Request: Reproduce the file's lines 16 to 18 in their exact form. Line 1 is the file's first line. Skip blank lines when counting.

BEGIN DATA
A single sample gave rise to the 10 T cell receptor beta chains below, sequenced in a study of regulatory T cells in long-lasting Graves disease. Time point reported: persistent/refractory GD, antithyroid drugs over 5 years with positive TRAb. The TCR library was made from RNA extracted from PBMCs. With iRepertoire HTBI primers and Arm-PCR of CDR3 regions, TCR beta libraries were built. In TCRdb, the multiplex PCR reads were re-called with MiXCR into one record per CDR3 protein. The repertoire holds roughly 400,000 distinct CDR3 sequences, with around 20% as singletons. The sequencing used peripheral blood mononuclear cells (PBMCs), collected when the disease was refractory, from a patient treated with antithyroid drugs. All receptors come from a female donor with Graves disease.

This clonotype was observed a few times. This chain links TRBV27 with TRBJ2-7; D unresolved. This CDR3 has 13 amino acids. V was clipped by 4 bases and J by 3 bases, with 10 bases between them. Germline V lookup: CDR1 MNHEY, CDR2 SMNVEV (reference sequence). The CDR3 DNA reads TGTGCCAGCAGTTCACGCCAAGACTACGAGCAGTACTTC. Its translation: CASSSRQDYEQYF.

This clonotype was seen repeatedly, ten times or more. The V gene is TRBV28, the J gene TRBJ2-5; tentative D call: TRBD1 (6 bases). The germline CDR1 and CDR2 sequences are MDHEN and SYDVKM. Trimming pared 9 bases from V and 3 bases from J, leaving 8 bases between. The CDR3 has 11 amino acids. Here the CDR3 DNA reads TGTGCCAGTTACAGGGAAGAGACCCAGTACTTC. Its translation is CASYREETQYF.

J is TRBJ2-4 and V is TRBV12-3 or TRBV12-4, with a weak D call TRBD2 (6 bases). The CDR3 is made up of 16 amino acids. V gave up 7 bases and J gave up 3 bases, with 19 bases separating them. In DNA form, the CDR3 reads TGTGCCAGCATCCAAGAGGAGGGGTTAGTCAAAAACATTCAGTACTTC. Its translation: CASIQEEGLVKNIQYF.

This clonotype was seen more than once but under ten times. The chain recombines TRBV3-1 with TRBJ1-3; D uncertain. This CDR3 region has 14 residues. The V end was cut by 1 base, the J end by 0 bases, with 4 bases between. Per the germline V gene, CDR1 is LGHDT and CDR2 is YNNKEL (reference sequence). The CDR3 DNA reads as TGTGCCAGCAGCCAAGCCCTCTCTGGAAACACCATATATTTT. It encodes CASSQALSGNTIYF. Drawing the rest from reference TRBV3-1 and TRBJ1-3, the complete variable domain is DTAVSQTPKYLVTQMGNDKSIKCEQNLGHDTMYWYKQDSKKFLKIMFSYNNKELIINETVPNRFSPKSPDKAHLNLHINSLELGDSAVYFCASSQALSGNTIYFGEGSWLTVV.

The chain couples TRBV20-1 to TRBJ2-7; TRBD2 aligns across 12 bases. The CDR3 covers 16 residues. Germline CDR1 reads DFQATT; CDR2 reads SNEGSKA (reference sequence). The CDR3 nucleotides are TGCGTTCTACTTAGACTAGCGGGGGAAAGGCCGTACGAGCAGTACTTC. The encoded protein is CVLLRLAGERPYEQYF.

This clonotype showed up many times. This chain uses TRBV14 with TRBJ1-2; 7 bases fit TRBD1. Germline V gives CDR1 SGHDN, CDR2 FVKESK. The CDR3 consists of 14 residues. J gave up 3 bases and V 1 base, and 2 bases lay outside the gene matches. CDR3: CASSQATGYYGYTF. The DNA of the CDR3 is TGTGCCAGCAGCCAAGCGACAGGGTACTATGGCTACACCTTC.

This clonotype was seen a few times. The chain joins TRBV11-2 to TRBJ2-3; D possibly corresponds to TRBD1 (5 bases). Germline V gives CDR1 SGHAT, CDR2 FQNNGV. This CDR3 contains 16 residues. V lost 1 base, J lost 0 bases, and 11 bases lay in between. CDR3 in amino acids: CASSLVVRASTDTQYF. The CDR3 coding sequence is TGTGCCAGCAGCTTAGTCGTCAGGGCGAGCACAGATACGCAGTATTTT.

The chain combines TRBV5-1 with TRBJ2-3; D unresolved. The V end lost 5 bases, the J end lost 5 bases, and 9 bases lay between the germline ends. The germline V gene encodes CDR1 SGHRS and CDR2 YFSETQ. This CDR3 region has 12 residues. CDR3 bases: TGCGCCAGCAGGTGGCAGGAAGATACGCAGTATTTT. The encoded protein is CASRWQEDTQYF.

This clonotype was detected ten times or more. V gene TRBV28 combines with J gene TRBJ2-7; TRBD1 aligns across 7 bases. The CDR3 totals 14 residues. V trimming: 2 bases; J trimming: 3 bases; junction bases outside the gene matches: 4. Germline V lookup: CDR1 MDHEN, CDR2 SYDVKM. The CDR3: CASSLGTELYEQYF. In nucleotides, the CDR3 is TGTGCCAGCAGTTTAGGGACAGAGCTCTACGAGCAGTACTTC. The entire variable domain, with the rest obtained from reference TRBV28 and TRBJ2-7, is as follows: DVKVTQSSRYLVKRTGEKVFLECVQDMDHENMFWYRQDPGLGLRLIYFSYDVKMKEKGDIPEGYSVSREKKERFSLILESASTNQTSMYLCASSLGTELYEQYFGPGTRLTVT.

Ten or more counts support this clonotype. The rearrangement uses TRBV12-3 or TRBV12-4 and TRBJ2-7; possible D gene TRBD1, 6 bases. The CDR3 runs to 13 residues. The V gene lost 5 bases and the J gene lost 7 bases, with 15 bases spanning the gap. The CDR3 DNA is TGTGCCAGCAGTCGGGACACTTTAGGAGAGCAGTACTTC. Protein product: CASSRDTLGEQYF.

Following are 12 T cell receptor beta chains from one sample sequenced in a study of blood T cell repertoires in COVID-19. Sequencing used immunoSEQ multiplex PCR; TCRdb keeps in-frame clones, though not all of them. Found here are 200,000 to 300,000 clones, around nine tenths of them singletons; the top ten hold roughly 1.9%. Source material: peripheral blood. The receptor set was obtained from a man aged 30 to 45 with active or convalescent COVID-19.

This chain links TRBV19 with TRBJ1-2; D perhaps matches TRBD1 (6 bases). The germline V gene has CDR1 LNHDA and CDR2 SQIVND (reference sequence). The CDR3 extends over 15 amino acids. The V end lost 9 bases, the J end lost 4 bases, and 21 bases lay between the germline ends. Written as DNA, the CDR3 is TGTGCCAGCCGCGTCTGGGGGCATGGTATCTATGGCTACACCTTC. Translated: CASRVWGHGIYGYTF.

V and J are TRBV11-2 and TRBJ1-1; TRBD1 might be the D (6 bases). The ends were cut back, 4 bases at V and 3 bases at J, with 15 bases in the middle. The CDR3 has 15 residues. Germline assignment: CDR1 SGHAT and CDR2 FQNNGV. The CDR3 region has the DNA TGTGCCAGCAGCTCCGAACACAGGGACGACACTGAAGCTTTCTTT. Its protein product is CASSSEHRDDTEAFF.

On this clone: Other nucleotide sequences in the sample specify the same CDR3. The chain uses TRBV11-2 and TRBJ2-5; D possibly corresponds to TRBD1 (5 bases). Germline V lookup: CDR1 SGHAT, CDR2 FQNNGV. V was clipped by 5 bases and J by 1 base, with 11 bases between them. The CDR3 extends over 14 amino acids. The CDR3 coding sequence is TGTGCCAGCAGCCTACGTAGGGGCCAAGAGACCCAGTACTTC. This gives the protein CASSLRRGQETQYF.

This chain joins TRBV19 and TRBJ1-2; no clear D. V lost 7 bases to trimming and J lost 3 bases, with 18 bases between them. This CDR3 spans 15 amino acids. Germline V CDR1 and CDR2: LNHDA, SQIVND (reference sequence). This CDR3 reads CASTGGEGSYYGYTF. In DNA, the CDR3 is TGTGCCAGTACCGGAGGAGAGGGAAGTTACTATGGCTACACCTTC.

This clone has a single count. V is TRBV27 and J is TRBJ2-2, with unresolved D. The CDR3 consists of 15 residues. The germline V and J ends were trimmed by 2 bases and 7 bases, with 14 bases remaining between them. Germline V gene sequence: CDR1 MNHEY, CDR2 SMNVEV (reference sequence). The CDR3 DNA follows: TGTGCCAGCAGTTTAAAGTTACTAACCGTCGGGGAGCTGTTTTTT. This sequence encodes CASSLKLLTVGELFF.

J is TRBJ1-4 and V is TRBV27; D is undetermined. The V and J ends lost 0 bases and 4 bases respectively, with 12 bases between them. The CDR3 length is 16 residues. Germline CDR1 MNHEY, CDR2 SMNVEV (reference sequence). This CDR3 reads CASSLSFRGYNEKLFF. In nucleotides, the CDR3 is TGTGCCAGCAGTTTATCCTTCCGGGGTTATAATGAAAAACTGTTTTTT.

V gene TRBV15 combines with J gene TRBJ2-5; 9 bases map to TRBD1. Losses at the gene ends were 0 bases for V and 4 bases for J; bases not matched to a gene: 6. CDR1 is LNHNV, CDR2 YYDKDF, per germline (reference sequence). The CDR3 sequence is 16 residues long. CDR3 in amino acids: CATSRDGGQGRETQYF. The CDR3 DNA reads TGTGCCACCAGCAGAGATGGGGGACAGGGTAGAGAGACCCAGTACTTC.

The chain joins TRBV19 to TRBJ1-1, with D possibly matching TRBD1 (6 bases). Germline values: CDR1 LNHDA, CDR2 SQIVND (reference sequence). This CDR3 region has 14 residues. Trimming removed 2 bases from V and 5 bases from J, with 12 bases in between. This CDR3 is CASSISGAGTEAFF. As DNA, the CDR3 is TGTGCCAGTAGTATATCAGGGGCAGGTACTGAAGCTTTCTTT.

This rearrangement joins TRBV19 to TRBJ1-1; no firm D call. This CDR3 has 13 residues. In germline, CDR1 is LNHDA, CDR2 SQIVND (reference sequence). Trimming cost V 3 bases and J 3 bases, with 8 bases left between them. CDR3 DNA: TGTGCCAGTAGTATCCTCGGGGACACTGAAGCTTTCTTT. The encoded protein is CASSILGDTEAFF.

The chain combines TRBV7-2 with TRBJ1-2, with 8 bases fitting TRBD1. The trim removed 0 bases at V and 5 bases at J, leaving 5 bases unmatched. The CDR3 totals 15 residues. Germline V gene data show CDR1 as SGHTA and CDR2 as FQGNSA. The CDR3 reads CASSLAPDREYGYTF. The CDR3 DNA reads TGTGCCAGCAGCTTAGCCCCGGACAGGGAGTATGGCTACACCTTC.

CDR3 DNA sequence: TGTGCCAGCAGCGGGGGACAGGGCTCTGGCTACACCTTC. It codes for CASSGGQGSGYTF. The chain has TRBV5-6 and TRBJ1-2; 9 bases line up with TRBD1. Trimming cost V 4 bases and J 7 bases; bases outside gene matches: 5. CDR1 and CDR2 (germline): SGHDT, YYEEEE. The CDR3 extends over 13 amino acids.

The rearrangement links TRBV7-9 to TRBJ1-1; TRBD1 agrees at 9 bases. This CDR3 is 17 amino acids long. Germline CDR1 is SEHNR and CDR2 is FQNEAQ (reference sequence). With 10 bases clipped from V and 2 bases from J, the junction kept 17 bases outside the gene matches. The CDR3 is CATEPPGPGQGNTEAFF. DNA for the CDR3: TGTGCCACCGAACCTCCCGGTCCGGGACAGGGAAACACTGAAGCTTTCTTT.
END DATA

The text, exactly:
This chain joins TRBV19 and TRBJ1-2; no clear D. V lost 7 bases to trimming and J lost 3 bases, with 18 bases between them. This CDR3 spans 15 amino acids. Germline V CDR1 and CDR2: LNHDA, SQIVND (reference sequence). This CDR3 reads CASTGGEGSYYGYTF. In DNA, the CDR3 is TGTGCCAGTACCGGAGGAGAGGGAAGTTACTATGGCTACACCTTC.

This clone has a single count. V is TRBV27 and J is TRBJ2-2, with unresolved D. The CDR3 consists of 15 residues. The germline V and J ends were trimmed by 2 bases and 7 bases, with 14 bases remaining between them. Germline V gene sequence: CDR1 MNHEY, CDR2 SMNVEV (reference sequence). The CDR3 DNA follows: TGTGCCAGCAGTTTAAAGTTACTAACCGTCGGGGAGCTGTTTTTT. This sequence encodes CASSLKLLTVGELFF.

J is TRBJ1-4 and V is TRBV27; D is undetermined. The V and J ends lost 0 bases and 4 bases respectively, with 12 bases between them. The CDR3 length is 16 residues. Germline CDR1 MNHEY, CDR2 SMNVEV (reference sequence). This CDR3 reads CASSLSFRGYNEKLFF. In nucleotides, the CDR3 is TGTGCCAGCAGTTTATCCTTCCGGGGTTATAATGAAAAACTGTTTTTT.